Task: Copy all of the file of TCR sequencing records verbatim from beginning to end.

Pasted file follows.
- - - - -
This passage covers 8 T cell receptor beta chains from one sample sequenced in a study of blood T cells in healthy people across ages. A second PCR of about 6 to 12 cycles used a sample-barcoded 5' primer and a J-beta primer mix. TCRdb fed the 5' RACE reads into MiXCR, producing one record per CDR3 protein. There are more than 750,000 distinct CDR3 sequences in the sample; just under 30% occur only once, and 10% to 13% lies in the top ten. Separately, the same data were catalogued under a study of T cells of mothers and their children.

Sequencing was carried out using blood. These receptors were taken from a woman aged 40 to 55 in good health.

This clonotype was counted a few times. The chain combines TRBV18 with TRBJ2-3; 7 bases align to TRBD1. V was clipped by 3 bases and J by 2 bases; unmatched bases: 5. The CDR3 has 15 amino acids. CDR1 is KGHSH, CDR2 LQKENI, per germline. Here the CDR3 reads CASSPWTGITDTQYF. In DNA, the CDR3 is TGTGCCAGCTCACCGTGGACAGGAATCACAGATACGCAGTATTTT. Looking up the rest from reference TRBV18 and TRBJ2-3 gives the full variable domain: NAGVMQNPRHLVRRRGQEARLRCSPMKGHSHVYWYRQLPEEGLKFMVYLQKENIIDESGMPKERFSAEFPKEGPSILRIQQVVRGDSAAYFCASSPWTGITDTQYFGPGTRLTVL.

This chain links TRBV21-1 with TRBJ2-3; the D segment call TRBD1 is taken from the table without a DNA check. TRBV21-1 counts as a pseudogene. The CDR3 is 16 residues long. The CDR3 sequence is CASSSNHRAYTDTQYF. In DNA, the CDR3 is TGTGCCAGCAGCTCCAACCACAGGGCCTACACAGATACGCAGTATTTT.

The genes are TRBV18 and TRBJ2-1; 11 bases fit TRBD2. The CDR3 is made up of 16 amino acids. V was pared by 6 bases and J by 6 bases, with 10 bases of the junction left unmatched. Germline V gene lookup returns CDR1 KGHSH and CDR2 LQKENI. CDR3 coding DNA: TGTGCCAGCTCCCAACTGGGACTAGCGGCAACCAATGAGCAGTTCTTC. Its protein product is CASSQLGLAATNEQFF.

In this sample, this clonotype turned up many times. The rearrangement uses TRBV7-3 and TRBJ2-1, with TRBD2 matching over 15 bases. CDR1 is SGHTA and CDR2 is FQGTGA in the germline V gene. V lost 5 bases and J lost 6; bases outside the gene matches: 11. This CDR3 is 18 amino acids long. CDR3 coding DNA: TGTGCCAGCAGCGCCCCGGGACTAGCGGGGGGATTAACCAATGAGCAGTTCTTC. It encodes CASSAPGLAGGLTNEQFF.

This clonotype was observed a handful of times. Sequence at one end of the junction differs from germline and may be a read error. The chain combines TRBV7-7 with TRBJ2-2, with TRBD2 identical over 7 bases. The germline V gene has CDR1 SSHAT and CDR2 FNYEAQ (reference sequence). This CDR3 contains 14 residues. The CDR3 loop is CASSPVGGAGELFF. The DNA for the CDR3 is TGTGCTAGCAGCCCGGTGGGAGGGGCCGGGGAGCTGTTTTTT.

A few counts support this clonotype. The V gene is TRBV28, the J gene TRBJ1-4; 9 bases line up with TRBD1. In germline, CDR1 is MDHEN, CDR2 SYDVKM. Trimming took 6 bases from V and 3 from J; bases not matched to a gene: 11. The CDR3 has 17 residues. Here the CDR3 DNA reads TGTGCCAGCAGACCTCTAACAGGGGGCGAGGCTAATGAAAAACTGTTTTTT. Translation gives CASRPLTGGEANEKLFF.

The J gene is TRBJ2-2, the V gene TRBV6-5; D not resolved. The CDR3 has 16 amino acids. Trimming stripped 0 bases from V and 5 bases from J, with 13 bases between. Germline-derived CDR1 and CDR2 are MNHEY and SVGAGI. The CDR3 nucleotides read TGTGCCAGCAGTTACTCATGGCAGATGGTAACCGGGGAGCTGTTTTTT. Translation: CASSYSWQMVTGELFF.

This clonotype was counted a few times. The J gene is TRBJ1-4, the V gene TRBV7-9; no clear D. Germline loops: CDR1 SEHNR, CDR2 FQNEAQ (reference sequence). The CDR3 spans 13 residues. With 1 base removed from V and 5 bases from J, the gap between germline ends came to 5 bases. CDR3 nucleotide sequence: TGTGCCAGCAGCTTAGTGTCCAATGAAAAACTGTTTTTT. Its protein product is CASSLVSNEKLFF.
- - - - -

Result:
This passage covers 8 T cell receptor beta chains from one sample sequenced in a study of blood T cells in healthy people across ages. A second PCR of about 6 to 12 cycles used a sample-barcoded 5' primer and a J-beta primer mix. TCRdb fed the 5' RACE reads into MiXCR, producing one record per CDR3 protein. There are more than 750,000 distinct CDR3 sequences in the sample; just under 30% occur only once, and 10% to 13% lies in the top ten. Separately, the same data were catalogued under a study of T cells of mothers and their children.

Sequencing was carried out using blood. These receptors were taken from a woman aged 40 to 55 in good health.

This clonotype was counted a few times. The chain combines TRBV18 with TRBJ2-3; 7 bases align to TRBD1. V was clipped by 3 bases and J by 2 bases; unmatched bases: 5. The CDR3 has 15 amino acids. CDR1 is KGHSH, CDR2 LQKENI, per germline. Here the CDR3 reads CASSPWTGITDTQYF. In DNA, the CDR3 is TGTGCCAGCTCACCGTGGACAGGAATCACAGATACGCAGTATTTT. Looking up the rest from reference TRBV18 and TRBJ2-3 gives the full variable domain: NAGVMQNPRHLVRRRGQEARLRCSPMKGHSHVYWYRQLPEEGLKFMVYLQKENIIDESGMPKERFSAEFPKEGPSILRIQQVVRGDSAAYFCASSPWTGITDTQYFGPGTRLTVL.

This chain links TRBV21-1 with TRBJ2-3; the D segment call TRBD1 is taken from the table without a DNA check. TRBV21-1 counts as a pseudogene. The CDR3 is 16 residues long. The CDR3 sequence is CASSSNHRAYTDTQYF. In DNA, the CDR3 is TGTGCCAGCAGCTCCAACCACAGGGCCTACACAGATACGCAGTATTTT.

The genes are TRBV18 and TRBJ2-1; 11 bases fit TRBD2. The CDR3 is made up of 16 amino acids. V was pared by 6 bases and J by 6 bases, with 10 bases of the junction left unmatched. Germline V gene lookup returns CDR1 KGHSH and CDR2 LQKENI. CDR3 coding DNA: TGTGCCAGCTCCCAACTGGGACTAGCGGCAACCAATGAGCAGTTCTTC. Its protein product is CASSQLGLAATNEQFF.

In this sample, this clonotype turned up many times. The rearrangement uses TRBV7-3 and TRBJ2-1, with TRBD2 matching over 15 bases. CDR1 is SGHTA and CDR2 is FQGTGA in the germline V gene. V lost 5 bases and J lost 6; bases outside the gene matches: 11. This CDR3 is 18 amino acids long. CDR3 coding DNA: TGTGCCAGCAGCGCCCCGGGACTAGCGGGGGGATTAACCAATGAGCAGTTCTTC. It encodes CASSAPGLAGGLTNEQFF.

This clonotype was observed a handful of times. Sequence at one end of the junction differs from germline and may be a read error. The chain combines TRBV7-7 with TRBJ2-2, with TRBD2 identical over 7 bases. The germline V gene has CDR1 SSHAT and CDR2 FNYEAQ (reference sequence). This CDR3 contains 14 residues. The CDR3 loop is CASSPVGGAGELFF. The DNA for the CDR3 is TGTGCTAGCAGCCCGGTGGGAGGGGCCGGGGAGCTGTTTTTT.

A few counts support this clonotype. The V gene is TRBV28, the J gene TRBJ1-4; 9 bases line up with TRBD1. In germline, CDR1 is MDHEN, CDR2 SYDVKM. Trimming took 6 bases from V and 3 from J; bases not matched to a gene: 11. The CDR3 has 17 residues. Here the CDR3 DNA reads TGTGCCAGCAGACCTCTAACAGGGGGCGAGGCTAATGAAAAACTGTTTTTT. Translation gives CASRPLTGGEANEKLFF.

The J gene is TRBJ2-2, the V gene TRBV6-5; D not resolved. The CDR3 has 16 amino acids. Trimming stripped 0 bases from V and 5 bases from J, with 13 bases between. Germline-derived CDR1 and CDR2 are MNHEY and SVGAGI. The CDR3 nucleotides read TGTGCCAGCAGTTACTCATGGCAGATGGTAACCGGGGAGCTGTTTTTT. Translation: CASSYSWQMVTGELFF.

This clonotype was counted a few times. The J gene is TRBJ1-4, the V gene TRBV7-9; no clear D. Germline loops: CDR1 SEHNR, CDR2 FQNEAQ (reference sequence). The CDR3 spans 13 residues. With 1 base removed from V and 5 bases from J, the gap between germline ends came to 5 bases. CDR3 nucleotide sequence: TGTGCCAGCAGCTTAGTGTCCAATGAAAAACTGTTTTTT. Its protein product is CASSLVSNEKLFF.